My predictions in *

  • 23 1-12-2010 at 11:20 pm

    Molly said...

    I’m STILL pissed that Eddie Vedder didn’t get in for any of the beautiful songs he had eligible for Into the Wild. Every single piece of that score/soundtrack enhanced the scene it was featured in and Penn made great use of it.

    But anyways, while this method does suck in some ways, I’m hoping it will help out “You’ve Got Me Wrapped Around Your Little Finger” from An Education, which was both a lovely period tune and nailed it thematically.

    I wouldn’t mind a boost for “Stu’s Song” from The Hangover either… If you want to talk about a song enhancing the experience, that’s your song. I nearly had to leave the theatre I was laughing so hard the first time I saw it.

  • 24 1-13-2010 at 12:28 am

    SHAAAARK said...

    Cinema Italiano and I See You are absolutely terrible songs, though I’ll admit, I haven’t seen either in the context of the film. Still, a person that would consider Cinema Italiano better than Hideaway or All is Love has oatmeal-for-brains.

  • 25 1-13-2010 at 3:36 am

    Jonathan Spuij said...

    Paul McCartney’s “I Want To Come Home” is a truly magnificent song on itself. I haven’t seen the film so I don’t know how it functions within there, but I do know on itself the song is very hard to be topped and would sure make for a great moment at the Oscars.

  • 26 1-13-2010 at 5:25 am

    Lance said...

    I think they should delete this category and somehow combine it with the score. How many of these songs were really written for the film and not just a song they had laying around somewhere? Why should this category exist and they don’t have a category for stunt performers and voice-over artists?

  • 27 1-13-2010 at 6:45 am

    Tom said...

    I love the song category because a great song that’s well integrated into a movie can be magical. I understand why they want to avoid having songs playing over the credits be nominated: you can stick any song over the credits of the movie and have it work. Like with the visual effects category, songs need to be judged not just on how good they are, but on how well they work within the film.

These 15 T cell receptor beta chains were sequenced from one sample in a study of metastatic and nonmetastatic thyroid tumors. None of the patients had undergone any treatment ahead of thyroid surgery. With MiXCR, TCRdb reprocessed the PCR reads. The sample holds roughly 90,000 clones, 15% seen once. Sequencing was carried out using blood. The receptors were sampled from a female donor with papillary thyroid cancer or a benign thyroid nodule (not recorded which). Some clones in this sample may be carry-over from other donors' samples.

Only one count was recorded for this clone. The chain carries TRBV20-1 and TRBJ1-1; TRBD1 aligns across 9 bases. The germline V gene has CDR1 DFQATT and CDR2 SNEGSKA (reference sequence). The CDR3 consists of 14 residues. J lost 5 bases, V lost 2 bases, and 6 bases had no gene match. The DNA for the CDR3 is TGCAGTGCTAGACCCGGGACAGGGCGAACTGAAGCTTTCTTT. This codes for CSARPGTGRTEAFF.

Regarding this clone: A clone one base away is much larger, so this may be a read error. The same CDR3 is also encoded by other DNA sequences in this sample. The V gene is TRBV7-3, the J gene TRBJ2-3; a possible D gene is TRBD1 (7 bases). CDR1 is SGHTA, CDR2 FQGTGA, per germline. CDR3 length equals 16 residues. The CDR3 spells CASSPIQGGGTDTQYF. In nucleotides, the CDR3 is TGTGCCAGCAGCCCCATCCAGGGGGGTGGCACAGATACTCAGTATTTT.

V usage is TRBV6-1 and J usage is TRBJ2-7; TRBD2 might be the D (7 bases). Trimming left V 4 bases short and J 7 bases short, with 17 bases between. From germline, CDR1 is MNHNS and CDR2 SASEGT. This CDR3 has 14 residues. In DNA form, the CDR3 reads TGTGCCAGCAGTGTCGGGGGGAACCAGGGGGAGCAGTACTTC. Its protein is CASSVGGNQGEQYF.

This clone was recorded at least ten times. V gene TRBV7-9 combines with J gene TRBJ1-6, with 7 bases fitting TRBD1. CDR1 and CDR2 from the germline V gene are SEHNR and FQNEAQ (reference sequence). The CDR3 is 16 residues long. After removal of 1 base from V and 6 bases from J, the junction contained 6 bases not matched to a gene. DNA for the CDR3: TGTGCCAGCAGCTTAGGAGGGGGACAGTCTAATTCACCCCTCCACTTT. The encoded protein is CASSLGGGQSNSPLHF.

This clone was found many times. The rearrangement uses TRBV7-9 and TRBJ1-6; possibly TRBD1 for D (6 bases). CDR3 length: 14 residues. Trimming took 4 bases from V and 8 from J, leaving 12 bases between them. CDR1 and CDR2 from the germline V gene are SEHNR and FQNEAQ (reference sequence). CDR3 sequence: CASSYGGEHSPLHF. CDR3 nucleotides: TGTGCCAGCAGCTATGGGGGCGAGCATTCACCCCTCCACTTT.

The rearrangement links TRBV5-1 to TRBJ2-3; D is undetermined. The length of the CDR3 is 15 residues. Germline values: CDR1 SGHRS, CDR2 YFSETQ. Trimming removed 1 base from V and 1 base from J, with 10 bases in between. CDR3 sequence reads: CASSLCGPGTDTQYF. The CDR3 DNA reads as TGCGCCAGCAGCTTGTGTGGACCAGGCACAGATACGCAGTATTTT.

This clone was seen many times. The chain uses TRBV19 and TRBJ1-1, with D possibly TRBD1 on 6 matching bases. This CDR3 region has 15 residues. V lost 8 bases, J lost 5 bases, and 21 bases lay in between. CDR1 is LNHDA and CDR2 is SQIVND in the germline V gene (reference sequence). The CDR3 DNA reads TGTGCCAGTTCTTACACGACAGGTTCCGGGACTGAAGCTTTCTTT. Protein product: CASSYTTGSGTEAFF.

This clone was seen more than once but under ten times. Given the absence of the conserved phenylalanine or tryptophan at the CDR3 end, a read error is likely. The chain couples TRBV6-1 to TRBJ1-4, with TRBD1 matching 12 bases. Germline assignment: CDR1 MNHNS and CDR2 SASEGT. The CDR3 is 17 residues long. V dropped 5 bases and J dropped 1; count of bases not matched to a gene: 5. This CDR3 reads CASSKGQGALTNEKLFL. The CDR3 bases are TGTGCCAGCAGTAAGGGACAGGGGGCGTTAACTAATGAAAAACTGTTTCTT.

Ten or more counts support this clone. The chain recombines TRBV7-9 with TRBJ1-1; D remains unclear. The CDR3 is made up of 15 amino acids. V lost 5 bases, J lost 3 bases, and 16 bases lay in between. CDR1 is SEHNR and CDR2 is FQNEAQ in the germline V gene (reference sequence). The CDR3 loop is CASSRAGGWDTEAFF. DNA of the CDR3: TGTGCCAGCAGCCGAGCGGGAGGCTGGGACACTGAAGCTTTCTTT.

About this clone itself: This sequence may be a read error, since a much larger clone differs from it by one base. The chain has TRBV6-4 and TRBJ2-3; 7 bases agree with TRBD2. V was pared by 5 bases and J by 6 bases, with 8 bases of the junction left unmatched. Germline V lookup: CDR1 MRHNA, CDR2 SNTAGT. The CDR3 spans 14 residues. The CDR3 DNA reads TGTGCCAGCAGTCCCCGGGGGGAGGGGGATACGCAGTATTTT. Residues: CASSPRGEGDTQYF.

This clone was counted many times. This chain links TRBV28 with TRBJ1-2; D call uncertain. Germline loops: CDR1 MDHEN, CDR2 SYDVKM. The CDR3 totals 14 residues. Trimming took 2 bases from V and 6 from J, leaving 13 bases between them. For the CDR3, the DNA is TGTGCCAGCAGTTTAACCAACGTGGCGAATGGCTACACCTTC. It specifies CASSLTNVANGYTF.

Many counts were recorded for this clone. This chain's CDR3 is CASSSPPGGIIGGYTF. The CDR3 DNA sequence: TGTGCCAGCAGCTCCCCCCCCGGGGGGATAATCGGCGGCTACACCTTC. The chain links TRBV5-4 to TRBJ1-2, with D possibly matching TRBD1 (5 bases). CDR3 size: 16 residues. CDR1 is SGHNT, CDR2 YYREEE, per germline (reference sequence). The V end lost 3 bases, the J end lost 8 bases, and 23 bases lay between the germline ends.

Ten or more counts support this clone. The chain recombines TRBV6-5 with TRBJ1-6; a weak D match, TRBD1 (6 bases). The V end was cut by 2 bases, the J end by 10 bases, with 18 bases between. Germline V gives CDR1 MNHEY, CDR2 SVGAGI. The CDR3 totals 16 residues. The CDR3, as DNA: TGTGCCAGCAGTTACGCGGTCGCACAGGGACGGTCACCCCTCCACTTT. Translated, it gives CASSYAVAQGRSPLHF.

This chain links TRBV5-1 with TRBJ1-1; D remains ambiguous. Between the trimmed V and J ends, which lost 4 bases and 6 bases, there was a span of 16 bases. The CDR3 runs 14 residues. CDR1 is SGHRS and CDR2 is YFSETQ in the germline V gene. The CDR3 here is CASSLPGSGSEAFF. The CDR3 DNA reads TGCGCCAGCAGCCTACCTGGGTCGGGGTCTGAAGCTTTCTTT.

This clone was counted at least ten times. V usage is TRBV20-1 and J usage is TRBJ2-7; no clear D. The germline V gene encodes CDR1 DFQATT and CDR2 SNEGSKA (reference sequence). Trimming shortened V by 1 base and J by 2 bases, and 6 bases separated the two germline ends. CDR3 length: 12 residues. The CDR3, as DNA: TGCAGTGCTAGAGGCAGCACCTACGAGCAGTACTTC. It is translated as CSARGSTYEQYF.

I also feel like a lot of great songs get ignored, and I don’t know why. Last year my nominees would have been
    Once in a Lifetime: Cadillac Records
    The Story: My Blueberry Nights
    Little Person: Synecdoche, New York
    Down to Earth: Wall-E
    Where in the World is Osama Bin Laden?: Where in the World is Osama Bin Laden?
    Each of these songs were not only great, but made the movie better, no matter where they played during the film.

  • 28 1-13-2010 at 7:15 am

    Matt said...

    Down to Earth from WALL-E wasn’t essential to the film? That just proves you didn’t understand the film. Down to Earth not only summarizes the film, not only plays over a visual accompaniment that is an essential exploration of the history and evolution of art, but also plays over a sequence that wraps up and explores the future world of the film after the movie is over.

  • 29 1-13-2010 at 11:12 am

    Adam said...

    Oh please.

    I liked it when the Hollywood actually wrote songs that were memorabled long after you left the theater. Songs that are memorable even today. The 80s and 90s were great for the category.

    Now all that gets nominated is artsy fartsy s*** that no one has even hear before and that will be forgettable weeks after the ceremont.